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9 results for Valdese--History
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Record #:
922
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Abstract:
The history of the town of Valdese is examined on the eve of its 100th anniversary.
Source:
North Carolina (NoCar F 251 W4), Vol. 51 Issue 1, Jan 1993, p30-31, il
Subject(s):
Record #:
6267
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Valdese, in Burke County, was settled by Waldenses, French-speaking Protestants who came to the area in 1893. Ghigo summarizes their history in Europe and describes this bit of old Europe in the Carolina hills.
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Tar Heel (NoCar F 251 T37x), Vol. 7 Issue 1, Jan/Feb 1979, p23-24, il
Record #:
7597
Author(s):
Abstract:
Valdese, Burke County's second largest town, was founded by the Waldensians, a pre-Reformation Christian sect from the Cottain Alps of Italy. Members of the group emigrated to Burke County in May 1893, searching for freedom and room to grow. Residents of the town work very hard to preserve this history. Every year their story is retold in the outdoor drama “From This Day Forward,” the nation's fourth oldest outdoor drama. The Trail of Faith, an outdoor museum with fifteen exhibits, details the Waldensians' centuries of struggle in Europe and recreates their historic journey to North Carolina. Other activities the town offers include visits to the Old Rock School, the Waldensian Heritage Wines, and Myra's, and playing a game of bocce.
Source:
Our State (NoCar F 251 S77), Vol. 73 Issue 8, Jan 2006, p18-20, 22-23, il, map Periodical Website
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Record #:
10995
Abstract:
Valdese, in Burke County, was settled by Waldenses, French-speaking Protestants who came to the area in 1893. Land brought them to North Carolina. For generations farms were divided as children grew to adulthood, but by the late 1800s, the farms were too small for further division. While some continued to farm, others worked to turn the town into a thriving industrial one. Every year their story is retold in the outdoor drama \"From This Day Forward,\" the nation's fourth oldest outdoor drama.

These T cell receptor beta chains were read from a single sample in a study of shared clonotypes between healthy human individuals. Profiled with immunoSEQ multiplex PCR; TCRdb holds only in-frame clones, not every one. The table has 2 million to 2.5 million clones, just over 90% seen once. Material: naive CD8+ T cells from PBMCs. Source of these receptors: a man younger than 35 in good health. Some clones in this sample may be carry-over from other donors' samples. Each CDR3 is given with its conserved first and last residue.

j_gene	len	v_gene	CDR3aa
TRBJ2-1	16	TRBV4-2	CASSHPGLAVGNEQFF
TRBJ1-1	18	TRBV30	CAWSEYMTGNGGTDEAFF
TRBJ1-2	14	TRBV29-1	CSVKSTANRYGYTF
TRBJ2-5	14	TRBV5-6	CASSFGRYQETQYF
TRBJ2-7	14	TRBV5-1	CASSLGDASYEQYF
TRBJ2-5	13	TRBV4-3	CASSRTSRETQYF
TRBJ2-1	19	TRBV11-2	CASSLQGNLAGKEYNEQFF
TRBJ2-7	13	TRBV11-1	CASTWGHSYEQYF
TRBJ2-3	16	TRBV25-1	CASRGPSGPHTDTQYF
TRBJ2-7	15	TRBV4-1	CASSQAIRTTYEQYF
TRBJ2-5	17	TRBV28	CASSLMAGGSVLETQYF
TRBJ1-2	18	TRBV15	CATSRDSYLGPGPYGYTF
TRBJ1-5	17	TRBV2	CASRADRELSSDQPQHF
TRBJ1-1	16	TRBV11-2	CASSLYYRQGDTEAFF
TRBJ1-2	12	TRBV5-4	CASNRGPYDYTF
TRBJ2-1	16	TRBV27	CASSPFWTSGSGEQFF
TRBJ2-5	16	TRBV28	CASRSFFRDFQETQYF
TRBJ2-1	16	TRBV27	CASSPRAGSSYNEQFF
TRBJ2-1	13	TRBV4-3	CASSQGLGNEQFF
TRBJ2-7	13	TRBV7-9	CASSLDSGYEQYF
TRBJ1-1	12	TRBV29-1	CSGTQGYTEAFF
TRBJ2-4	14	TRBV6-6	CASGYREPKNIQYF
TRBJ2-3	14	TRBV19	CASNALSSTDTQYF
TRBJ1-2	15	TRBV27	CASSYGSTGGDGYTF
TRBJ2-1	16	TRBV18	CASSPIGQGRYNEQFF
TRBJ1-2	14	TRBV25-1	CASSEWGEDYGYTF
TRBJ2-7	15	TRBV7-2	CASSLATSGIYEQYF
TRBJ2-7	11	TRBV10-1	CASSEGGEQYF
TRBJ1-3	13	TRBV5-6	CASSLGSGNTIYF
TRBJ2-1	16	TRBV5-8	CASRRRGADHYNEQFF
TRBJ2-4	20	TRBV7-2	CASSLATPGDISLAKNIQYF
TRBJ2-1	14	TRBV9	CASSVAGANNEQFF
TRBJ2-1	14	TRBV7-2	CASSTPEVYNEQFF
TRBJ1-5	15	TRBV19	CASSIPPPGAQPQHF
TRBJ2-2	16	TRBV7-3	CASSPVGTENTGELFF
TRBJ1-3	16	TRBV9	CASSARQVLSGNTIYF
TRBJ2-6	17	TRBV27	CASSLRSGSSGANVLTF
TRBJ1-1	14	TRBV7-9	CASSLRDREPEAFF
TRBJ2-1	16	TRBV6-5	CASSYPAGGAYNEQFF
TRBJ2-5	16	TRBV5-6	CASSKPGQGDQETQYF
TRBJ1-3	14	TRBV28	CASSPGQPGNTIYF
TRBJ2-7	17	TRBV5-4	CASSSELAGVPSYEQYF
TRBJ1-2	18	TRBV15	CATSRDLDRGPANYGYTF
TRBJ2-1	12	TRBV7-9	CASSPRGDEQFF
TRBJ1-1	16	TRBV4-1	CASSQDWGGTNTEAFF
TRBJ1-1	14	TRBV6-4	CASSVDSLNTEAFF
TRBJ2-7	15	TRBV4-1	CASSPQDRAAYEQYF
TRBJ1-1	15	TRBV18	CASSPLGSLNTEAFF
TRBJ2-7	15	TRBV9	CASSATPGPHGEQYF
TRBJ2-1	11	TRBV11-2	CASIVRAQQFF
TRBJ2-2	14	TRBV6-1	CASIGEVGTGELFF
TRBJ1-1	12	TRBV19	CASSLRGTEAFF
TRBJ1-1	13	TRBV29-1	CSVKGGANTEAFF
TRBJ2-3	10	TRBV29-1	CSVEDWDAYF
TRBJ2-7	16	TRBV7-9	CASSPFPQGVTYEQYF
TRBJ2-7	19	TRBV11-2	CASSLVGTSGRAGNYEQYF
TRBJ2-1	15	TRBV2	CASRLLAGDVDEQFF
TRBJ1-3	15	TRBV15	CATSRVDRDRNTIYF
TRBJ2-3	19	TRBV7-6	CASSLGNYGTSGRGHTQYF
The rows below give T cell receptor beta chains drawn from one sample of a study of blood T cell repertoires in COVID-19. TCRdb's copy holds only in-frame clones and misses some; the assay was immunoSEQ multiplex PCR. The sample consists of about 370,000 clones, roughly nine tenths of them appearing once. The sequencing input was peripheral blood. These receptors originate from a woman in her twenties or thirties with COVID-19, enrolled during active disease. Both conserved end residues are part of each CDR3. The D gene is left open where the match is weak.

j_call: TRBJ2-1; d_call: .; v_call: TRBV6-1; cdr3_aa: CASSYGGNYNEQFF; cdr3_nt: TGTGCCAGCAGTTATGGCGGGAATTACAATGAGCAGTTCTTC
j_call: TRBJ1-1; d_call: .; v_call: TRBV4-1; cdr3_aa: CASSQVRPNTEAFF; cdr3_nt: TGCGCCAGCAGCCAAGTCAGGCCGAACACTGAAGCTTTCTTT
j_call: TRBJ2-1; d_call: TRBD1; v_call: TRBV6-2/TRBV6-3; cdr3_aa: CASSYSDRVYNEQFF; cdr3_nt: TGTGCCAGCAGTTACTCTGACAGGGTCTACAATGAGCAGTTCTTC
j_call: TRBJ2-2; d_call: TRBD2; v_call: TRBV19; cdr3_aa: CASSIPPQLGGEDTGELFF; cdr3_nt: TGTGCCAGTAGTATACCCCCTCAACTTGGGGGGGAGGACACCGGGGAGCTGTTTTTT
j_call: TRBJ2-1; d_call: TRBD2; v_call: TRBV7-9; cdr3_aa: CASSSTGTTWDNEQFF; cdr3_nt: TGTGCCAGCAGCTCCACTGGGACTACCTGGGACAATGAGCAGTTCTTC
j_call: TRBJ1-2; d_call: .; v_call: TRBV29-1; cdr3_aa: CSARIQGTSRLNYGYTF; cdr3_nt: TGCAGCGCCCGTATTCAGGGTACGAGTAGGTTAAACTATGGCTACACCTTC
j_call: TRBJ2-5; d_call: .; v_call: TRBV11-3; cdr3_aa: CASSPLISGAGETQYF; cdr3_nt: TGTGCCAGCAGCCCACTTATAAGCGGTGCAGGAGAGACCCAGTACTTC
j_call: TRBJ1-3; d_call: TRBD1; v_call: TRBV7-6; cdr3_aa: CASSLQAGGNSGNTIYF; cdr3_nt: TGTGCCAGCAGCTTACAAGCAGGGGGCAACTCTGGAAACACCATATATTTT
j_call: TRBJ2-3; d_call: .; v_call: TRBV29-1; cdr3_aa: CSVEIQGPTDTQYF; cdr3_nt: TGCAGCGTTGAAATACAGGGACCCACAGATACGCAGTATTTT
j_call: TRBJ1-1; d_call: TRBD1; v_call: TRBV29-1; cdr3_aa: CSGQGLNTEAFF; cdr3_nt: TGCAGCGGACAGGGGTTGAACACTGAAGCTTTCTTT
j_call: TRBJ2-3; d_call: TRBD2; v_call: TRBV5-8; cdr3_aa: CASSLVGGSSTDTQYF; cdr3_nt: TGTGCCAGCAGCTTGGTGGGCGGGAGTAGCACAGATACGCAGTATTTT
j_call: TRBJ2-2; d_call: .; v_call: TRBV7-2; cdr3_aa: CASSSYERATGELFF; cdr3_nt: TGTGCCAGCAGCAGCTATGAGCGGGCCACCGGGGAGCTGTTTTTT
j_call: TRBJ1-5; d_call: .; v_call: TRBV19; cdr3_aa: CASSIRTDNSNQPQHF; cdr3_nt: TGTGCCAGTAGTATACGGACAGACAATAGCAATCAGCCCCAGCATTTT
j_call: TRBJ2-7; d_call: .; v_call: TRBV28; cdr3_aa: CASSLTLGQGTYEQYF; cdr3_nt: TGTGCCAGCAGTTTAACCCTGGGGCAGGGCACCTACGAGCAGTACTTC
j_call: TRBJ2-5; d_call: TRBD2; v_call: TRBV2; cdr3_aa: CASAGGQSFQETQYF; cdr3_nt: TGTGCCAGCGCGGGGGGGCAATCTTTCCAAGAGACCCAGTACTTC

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Subject(s):
Record #:
14419
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When thirteen families of Waldensians came to North Carolina and founded a colony at Valdese in 1893, they decided to retain certain feature of their Old World life. Among the Waldensians of Valdese, there is a fraternal and humanitarian order called \"Le Phare Des Alps.\" An exclusive order, the organization had its birth among the Waldensians of southern France and northern Italy, translated means \"The Eternal Lighthouse of the Alps.\"
Source:
The State (NoCar F 251 S77), Vol. 15 Issue 20, Oct 1947, p11, 18, f
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Record #:
16491
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The town of Valdese lies among the hills that slope eastward from the Blue Ridge Mountains of North Carolina. It was settled in 1893 by a group of Waldensians from the Cottian Alps of Italy. This small farming community exhibits a unique music entrenched both in their religion and community life.
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Record #:
24436
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In Valdese, North Carolina, the townsfolk are preparing to celebrate their 100th anniversary. The town was settled by a band of 29 Waldensian immigrants who spoke no English. The town grew with the founding of the Waldensian Hosiery Mill.
Source:
The State (NoCar F 251 S77), Vol. 60 Issue 12, May 1993, p15-18, il
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Record #:
7959
Author(s):
Abstract:
In 1893, French-speaking Protestants known as Waldenses settled in Valdese, located in Burke County. The group was persecuted for its religion in Europe from 1184 until 1848, until King Charles Albert, King of Sardinia, and Duke of Savoy, granted the Waldenses full civil liberties and freedom of conscience. Valdese began with 300 settlers and still thrives today with over 4,600 residents.
Source:
Tar Heel Junior Historian (NoCar F 251 T3x), Vol. 45 Issue 2, Spring 2006, p22-24, il, por
Record #:
32520
Author(s):
Abstract:
Louis W. Garrou is a board chairman of Alba-Waldensian, Inc., a textile company in Valdese founded by his grandfather, John Garrou, and his great-uncle, Fancis Garrou. This article discusses Garrou’s family history in business and the corporate history of the company.
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